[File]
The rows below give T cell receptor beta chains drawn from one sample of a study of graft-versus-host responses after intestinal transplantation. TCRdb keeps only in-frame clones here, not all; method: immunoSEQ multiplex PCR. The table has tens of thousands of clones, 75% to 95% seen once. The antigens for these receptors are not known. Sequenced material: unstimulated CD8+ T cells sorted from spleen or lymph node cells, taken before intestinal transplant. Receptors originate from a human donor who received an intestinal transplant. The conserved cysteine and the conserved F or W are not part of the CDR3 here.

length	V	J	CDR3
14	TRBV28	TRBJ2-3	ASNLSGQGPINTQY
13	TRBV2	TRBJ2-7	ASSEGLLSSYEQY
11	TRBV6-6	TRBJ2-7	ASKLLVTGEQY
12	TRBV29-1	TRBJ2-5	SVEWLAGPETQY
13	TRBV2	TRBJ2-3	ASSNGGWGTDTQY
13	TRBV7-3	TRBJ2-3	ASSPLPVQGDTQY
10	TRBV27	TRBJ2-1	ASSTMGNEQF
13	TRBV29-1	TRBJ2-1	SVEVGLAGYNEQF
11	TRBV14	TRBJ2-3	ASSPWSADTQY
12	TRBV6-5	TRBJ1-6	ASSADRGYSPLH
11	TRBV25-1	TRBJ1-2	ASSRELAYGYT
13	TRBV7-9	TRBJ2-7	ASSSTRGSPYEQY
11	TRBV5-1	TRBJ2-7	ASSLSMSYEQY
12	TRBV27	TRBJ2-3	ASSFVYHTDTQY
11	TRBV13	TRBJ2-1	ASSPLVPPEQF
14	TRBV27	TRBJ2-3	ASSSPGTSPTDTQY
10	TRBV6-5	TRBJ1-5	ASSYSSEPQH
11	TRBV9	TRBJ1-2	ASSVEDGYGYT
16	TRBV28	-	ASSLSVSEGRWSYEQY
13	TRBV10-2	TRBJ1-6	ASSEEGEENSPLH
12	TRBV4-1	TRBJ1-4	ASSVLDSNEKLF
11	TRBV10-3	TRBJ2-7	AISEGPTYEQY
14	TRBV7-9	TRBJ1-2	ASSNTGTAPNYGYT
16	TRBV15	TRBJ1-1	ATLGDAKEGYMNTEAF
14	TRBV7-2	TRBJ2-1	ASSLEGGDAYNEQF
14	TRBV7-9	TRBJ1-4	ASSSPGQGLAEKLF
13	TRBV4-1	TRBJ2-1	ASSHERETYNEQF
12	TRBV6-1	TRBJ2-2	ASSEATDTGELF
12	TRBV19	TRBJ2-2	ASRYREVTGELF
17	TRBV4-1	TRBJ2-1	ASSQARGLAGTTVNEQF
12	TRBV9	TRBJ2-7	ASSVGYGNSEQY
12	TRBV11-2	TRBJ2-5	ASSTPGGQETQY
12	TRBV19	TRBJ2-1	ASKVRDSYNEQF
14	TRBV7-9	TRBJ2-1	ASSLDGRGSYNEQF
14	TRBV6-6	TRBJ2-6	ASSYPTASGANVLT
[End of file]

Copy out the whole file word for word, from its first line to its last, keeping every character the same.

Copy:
The rows below give T cell receptor beta chains drawn from one sample of a study of graft-versus-host responses after intestinal transplantation. TCRdb keeps only in-frame clones here, not all; method: immunoSEQ multiplex PCR. The table has tens of thousands of clones, 75% to 95% seen once. The antigens for these receptors are not known. Sequenced material: unstimulated CD8+ T cells sorted from spleen or lymph node cells, taken before intestinal transplant. Receptors originate from a human donor who received an intestinal transplant. The conserved cysteine and the conserved F or W are not part of the CDR3 here.

length	V	J	CDR3
14	TRBV28	TRBJ2-3	ASNLSGQGPINTQY
13	TRBV2	TRBJ2-7	ASSEGLLSSYEQY
11	TRBV6-6	TRBJ2-7	ASKLLVTGEQY
12	TRBV29-1	TRBJ2-5	SVEWLAGPETQY
13	TRBV2	TRBJ2-3	ASSNGGWGTDTQY
13	TRBV7-3	TRBJ2-3	ASSPLPVQGDTQY
10	TRBV27	TRBJ2-1	ASSTMGNEQF
13	TRBV29-1	TRBJ2-1	SVEVGLAGYNEQF
11	TRBV14	TRBJ2-3	ASSPWSADTQY
12	TRBV6-5	TRBJ1-6	ASSADRGYSPLH
11	TRBV25-1	TRBJ1-2	ASSRELAYGYT
13	TRBV7-9	TRBJ2-7	ASSSTRGSPYEQY
11	TRBV5-1	TRBJ2-7	ASSLSMSYEQY
12	TRBV27	TRBJ2-3	ASSFVYHTDTQY
11	TRBV13	TRBJ2-1	ASSPLVPPEQF
14	TRBV27	TRBJ2-3	ASSSPGTSPTDTQY
10	TRBV6-5	TRBJ1-5	ASSYSSEPQH
11	TRBV9	TRBJ1-2	ASSVEDGYGYT
16	TRBV28	-	ASSLSVSEGRWSYEQY
13	TRBV10-2	TRBJ1-6	ASSEEGEENSPLH
12	TRBV4-1	TRBJ1-4	ASSVLDSNEKLF
11	TRBV10-3	TRBJ2-7	AISEGPTYEQY
14	TRBV7-9	TRBJ1-2	ASSNTGTAPNYGYT
16	TRBV15	TRBJ1-1	ATLGDAKEGYMNTEAF
14	TRBV7-2	TRBJ2-1	ASSLEGGDAYNEQF
14	TRBV7-9	TRBJ1-4	ASSSPGQGLAEKLF
13	TRBV4-1	TRBJ2-1	ASSHERETYNEQF
12	TRBV6-1	TRBJ2-2	ASSEATDTGELF
12	TRBV19	TRBJ2-2	ASRYREVTGELF
17	TRBV4-1	TRBJ2-1	ASSQARGLAGTTVNEQF
12	TRBV9	TRBJ2-7	ASSVGYGNSEQY
12	TRBV11-2	TRBJ2-5	ASSTPGGQETQY
12	TRBV19	TRBJ2-1	ASKVRDSYNEQF
14	TRBV7-9	TRBJ2-1	ASSLDGRGSYNEQF
14	TRBV6-6	TRBJ2-6	ASSYPTASGANVLT